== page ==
The 2023 MLB trade deadline is in the rearview mirror and we are well into the dog days of August now. Six-and-a-half weeks remain in the regular season and soon the division and postseason races will kick it into high gear. There is still plenty to be decided with less than two months to play.
Our bi-weekly series breaking down various trends across the league continues Wednesday with a look at one young hitter's breakout, a former MVP's bounce-back season, and the league-wide decline in errors..
Witt breaking out for KC
A year ago Royals shortstop Bobby Witt Jr., the No. 2 pick in the 2019 draft, became only the fifth rookie in history with 20 home runs and 30 stolen bases (Diamondbacks outfielder Corbin Carroll became the sixth this year). He flashed an exciting power/speed skill set. The only real negative: Witt had a .294 on-base percentage. That's an eyesore and a bad number, even for a rookie.
This beginning of this season was much of the same. Witt was sitting on a .228/.266/.430 batting line on June 1, leading to speculation he could be sent to Triple-A. Since then though, Witt has played like a superstar, hitting .321/.365/.556 with 13 home runs and 17 steals in 63 games since June 1..
There were signs Witt was about to break out early in the season. First and foremost, he was crushing the ball. His ball-tracking data (exit velocity, etc.) ranked near the top of the league. He also began to tighten up his plate discipline and overall approach, with fewer chases on pitches out of the zone and more contact on pitches in the zone, rates that have further improved in recent weeks.
Witt's defense has improved too. He began last season at third base before sliding over to shortstop full-time in the middle of May. As a shortstop, he posted minus-4 defensive runs saved and minus-3 outs above average. Those numbers jumped to plus-1 DRS and a staggering plus-14 OAA this season. Witt has credit a better first step for improving is defense.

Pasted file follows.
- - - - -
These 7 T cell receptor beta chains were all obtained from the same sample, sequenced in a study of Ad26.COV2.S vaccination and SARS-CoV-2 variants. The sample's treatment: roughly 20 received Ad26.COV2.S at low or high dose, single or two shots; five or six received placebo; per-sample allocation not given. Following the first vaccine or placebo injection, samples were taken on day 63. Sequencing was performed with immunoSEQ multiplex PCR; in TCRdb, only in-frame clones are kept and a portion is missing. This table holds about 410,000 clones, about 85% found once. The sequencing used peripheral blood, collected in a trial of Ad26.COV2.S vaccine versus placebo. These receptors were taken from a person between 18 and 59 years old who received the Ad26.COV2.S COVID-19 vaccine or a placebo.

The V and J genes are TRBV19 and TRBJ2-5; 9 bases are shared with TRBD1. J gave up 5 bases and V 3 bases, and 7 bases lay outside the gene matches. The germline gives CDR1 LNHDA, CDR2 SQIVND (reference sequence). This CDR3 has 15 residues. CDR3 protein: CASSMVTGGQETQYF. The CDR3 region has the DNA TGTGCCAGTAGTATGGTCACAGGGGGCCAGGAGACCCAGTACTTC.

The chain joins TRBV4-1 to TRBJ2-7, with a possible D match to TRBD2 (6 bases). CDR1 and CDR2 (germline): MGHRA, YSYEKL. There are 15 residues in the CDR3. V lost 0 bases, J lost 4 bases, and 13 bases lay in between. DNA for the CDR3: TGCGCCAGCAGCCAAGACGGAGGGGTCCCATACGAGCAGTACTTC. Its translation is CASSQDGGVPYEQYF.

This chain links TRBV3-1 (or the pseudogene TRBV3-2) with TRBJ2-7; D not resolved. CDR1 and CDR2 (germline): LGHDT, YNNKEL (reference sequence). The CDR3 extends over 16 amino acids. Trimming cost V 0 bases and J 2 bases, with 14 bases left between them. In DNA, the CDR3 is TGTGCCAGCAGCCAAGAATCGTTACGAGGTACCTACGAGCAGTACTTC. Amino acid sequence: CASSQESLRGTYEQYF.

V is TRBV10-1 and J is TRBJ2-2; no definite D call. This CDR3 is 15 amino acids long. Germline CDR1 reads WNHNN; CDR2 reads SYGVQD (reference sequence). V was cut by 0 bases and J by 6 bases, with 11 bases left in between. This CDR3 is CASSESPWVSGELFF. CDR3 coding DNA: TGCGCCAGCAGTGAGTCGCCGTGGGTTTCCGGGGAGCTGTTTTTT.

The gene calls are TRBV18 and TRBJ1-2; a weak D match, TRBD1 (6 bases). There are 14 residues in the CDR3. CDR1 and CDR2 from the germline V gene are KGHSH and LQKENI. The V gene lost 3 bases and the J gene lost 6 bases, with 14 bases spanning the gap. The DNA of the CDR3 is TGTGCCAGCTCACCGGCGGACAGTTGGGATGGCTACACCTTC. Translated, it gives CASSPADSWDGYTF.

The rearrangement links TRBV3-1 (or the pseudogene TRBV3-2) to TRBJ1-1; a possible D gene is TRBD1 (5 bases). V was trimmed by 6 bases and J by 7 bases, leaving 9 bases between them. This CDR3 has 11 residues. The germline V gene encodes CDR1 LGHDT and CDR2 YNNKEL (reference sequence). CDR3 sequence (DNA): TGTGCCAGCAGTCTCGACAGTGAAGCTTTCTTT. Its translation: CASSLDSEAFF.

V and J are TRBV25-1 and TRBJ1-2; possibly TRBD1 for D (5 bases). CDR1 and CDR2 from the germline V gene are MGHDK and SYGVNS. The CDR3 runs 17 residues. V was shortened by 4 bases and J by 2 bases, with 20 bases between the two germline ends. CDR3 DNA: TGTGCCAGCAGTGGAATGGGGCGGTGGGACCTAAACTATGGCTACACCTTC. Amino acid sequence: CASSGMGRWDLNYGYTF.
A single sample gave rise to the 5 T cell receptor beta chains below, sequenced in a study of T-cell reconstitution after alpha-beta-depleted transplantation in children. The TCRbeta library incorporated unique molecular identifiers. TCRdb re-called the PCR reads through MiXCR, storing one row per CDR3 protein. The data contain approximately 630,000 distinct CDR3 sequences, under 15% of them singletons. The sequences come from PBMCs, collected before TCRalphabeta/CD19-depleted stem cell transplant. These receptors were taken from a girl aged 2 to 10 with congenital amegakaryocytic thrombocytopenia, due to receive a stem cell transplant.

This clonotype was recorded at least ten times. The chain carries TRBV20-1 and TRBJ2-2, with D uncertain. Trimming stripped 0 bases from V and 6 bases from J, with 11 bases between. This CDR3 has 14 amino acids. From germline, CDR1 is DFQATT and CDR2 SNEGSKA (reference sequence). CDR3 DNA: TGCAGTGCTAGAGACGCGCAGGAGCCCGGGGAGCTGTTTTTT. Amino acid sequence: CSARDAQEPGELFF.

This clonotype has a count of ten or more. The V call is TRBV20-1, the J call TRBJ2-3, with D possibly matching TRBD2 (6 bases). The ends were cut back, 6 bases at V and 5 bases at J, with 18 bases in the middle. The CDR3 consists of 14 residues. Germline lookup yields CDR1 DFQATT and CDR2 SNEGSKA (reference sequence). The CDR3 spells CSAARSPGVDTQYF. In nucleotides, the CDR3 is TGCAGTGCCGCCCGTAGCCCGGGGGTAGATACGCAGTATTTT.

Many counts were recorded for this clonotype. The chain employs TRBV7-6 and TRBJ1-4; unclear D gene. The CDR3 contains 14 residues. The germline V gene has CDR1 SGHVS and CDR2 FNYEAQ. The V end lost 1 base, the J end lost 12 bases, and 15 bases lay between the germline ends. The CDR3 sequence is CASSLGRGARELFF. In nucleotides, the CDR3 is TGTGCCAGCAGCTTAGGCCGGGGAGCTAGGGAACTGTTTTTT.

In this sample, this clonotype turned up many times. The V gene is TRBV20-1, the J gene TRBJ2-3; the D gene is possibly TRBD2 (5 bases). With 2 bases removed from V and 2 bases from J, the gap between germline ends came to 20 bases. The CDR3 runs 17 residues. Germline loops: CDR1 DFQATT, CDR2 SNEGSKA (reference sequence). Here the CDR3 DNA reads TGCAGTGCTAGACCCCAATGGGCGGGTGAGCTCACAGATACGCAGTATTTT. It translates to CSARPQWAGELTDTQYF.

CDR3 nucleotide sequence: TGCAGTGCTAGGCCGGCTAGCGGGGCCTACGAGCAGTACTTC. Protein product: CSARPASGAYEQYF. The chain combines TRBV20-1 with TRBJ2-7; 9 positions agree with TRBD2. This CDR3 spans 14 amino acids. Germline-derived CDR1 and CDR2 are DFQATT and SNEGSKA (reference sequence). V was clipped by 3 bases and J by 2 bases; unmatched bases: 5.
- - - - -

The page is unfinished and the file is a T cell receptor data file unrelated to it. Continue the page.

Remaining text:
Development is not linear. Even the most talented players -- all you need to watch is one game to see how naturally gifted Witt is -- can need time to figure this game out. Witt's raw skills allowed him to go 20/30 last season. This year he's refining his game and his approach, and he's taken real steps toward stardom the last three months. The Royals have their new franchise player.
"It should be a lot easier. That transition's kind of taken place," Royals GM J.J. Picollo told the Kansas City Star about Witt in spring training. "He knows he belongs. Now we would expect him to be a little bit more relaxed, not that we didn't feel he was. But just a little more confident in who he is and what he can do."
MVP Yelich returns
OK, MVP is overstating it because the 40-homer power hasn't returned, but Brewers outfielder Christian Yelich has been performing like an MVP candidate the last few months. From 2021-22, Yelich slashed .251/.358/.379 in 271 games, and neither Yelich nor the Brewers could explain why his game had skipped from his MVP peak in 2018 and 2019.
The start of this season was more of the same: Yelich hit .223/.316/.340 in April. But, since the calendar flipped to May, he owns a .309/.394/.499 batting line with 13 home runs in 89 games. That's a notch below Yelich's 2018-19 output, though it is certainly very good overall, and significantly better than his 2021-22 numbers. He had a strong case for his third career All-Star Game selection, but ultimately did not make it.
Yelich's return to glory this season comes down to the ol' No. 1. He's back to hammering fastballs. Check it out. These are Yelich's numbers against fastballs:
|AVG||SLG||HR||Exit Velo||Whiff Rate|
MLB avg vs. FB
Whatever the reason, Yelich lost the ability to slug against fastballs from 2021-22. He made plenty of contact (better than average whiff rate) and hit the ball hard (better than average exit velocity), but the power production wasn't there. It has come back and then some this year. More contact, more power, and a better version of Yelich overall.